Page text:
DOJ is making Gray and Raycom sell stations before it will OK $3.6B merger

The U.S. Justice Department said it will back off its challenge to the $3.6 billion Gray-Raycom merger if the companies agree to sell off television stations in nine U.S. markets.

The Justice Department’s Antitrust Division filed a civil antitrust lawsuit in the U.S. District Court for the District of Columbia to block the proposed merger. But it also proposed a settlement that would resolve the suit by “remedying the competitive harms alleged in the complaint, through the divestitures and related conditions.”

“Without the required divestitures, Gray’s merger with Raycom threatens serious competitive harm to cable subscribers and small businesses,” said Assistant Attorney General Makan Delrahim of the Justice Department’s Antitrust Division, in a statement. “I am pleased, however, that we have been able to reach a speedy and complete resolution of the Division’s concerns, thanks in part to the parties’ commitment to engage in good faith settlement talks from the outset of our investigation.”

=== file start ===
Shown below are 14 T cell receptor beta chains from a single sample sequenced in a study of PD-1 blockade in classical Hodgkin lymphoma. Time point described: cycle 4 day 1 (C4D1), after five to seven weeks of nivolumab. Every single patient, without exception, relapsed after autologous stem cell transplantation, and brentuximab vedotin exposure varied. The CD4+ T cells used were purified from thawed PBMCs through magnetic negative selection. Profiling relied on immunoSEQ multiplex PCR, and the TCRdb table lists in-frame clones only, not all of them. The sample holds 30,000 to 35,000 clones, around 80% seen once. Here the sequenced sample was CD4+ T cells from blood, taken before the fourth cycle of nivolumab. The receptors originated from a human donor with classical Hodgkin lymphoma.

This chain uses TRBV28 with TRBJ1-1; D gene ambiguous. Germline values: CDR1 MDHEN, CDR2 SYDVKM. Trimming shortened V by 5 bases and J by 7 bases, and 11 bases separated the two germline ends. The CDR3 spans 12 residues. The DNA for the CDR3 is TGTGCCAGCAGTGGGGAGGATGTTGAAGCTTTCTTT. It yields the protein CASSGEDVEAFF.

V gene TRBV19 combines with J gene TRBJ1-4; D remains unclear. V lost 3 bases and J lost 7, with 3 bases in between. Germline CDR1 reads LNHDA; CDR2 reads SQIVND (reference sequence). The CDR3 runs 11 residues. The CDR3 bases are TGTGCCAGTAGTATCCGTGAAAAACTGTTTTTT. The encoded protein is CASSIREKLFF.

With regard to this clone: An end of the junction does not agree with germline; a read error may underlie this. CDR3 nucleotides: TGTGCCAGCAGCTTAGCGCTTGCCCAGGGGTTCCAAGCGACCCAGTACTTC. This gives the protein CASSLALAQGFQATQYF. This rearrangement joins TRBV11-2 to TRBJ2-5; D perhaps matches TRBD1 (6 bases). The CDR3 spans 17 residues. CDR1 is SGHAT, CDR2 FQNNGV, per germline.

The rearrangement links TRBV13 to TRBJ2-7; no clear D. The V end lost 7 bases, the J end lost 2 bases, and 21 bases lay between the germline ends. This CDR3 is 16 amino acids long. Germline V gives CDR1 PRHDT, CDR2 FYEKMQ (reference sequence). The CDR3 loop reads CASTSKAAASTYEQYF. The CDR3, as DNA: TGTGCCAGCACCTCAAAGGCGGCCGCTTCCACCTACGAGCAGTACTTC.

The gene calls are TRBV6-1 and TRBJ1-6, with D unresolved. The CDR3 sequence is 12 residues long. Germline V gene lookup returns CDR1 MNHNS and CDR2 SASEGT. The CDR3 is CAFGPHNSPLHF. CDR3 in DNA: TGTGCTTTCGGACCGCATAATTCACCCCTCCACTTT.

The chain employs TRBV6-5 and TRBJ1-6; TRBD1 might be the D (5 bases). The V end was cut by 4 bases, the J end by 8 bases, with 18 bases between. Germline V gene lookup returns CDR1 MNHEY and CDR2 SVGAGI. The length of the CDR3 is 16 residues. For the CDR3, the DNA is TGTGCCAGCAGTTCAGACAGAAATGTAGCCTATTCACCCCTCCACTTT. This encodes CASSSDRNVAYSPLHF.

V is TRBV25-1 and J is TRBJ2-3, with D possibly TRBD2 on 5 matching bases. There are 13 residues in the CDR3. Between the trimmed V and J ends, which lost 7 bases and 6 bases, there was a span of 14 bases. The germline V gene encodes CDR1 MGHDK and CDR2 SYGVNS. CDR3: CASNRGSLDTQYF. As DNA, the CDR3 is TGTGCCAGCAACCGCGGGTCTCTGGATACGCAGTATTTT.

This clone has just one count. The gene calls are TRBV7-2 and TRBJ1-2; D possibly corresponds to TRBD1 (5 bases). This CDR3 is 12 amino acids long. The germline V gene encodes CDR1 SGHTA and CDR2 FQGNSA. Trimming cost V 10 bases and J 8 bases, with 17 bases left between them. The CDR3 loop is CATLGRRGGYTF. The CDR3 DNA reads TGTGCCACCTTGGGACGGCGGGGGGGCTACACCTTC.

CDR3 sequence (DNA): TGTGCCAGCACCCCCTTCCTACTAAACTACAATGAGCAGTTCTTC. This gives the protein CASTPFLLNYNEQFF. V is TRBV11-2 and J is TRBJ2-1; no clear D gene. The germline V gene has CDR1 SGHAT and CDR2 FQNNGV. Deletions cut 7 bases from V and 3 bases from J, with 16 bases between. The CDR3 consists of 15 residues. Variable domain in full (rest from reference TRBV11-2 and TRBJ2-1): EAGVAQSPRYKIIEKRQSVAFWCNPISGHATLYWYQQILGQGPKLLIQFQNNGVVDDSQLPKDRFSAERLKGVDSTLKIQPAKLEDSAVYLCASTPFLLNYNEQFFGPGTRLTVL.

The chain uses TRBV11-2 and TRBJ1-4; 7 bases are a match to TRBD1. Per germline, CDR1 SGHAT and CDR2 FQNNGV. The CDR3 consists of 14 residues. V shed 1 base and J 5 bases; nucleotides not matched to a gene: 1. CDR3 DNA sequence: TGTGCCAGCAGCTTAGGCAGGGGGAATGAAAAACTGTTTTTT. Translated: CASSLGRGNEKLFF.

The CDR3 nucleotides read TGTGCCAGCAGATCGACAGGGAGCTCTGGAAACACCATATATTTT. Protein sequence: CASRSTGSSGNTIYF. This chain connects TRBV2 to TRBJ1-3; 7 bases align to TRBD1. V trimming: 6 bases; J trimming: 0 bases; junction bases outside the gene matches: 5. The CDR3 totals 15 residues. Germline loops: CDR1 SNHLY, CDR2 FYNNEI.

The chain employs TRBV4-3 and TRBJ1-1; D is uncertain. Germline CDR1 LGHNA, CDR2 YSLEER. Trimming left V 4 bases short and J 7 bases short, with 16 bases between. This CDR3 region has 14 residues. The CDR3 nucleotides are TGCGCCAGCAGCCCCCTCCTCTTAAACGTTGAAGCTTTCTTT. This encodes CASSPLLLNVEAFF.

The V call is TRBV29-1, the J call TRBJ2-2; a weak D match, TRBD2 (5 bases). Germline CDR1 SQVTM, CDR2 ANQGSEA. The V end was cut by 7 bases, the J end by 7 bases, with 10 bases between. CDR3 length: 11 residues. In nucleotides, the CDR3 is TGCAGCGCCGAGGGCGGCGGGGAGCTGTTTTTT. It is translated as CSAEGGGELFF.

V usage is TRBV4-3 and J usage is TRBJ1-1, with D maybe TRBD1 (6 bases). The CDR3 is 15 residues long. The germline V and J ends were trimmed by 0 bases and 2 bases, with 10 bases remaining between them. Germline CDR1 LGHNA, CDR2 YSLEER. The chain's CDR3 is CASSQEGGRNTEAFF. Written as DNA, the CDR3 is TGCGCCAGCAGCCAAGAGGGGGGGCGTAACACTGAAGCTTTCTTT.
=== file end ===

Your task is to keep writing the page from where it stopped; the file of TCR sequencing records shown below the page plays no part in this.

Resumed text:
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The divestiture markets are Knoxville, Tennessee; Toledo, Ohio; Waco–Temple–Bryan, Texas; Tallahassee, Florida–Thomasville, Georgia; Augusta, Georgia; Odessa-Midland, Texas; Panama City, Florida; Albany, Georgia; and Dothan, Alabama. With the deal as its currently structured, Gray would own two or more Big Four (ABC, CBS, Fox and NBC) affiliate stations in each of those markets. The DOJ said that if that market power was allowed to proceed unchecked, Gray would likely charge cable and satellite companies higher retransmission fees to carry the combined company’s broadcast stations, resulting in higher monthly cable and satellite bills for millions of Americans.

The prescribed divestitures shouldn’t come as a big surprise to Gray. When the company originally announced the deal in June, it said it had plans to divest stations in those overlapping markets which include Knoxville, Tennessee; Toledo, Ohio; Waco, Texas; Tallahassee, Florida; Augusta, Georgia; Odessa, Texas; Panama City, Florida; Albany, Georgia; and Dothan, Alabama.

Gray expects to either receive cash or station swaps for the operations it’s divesting.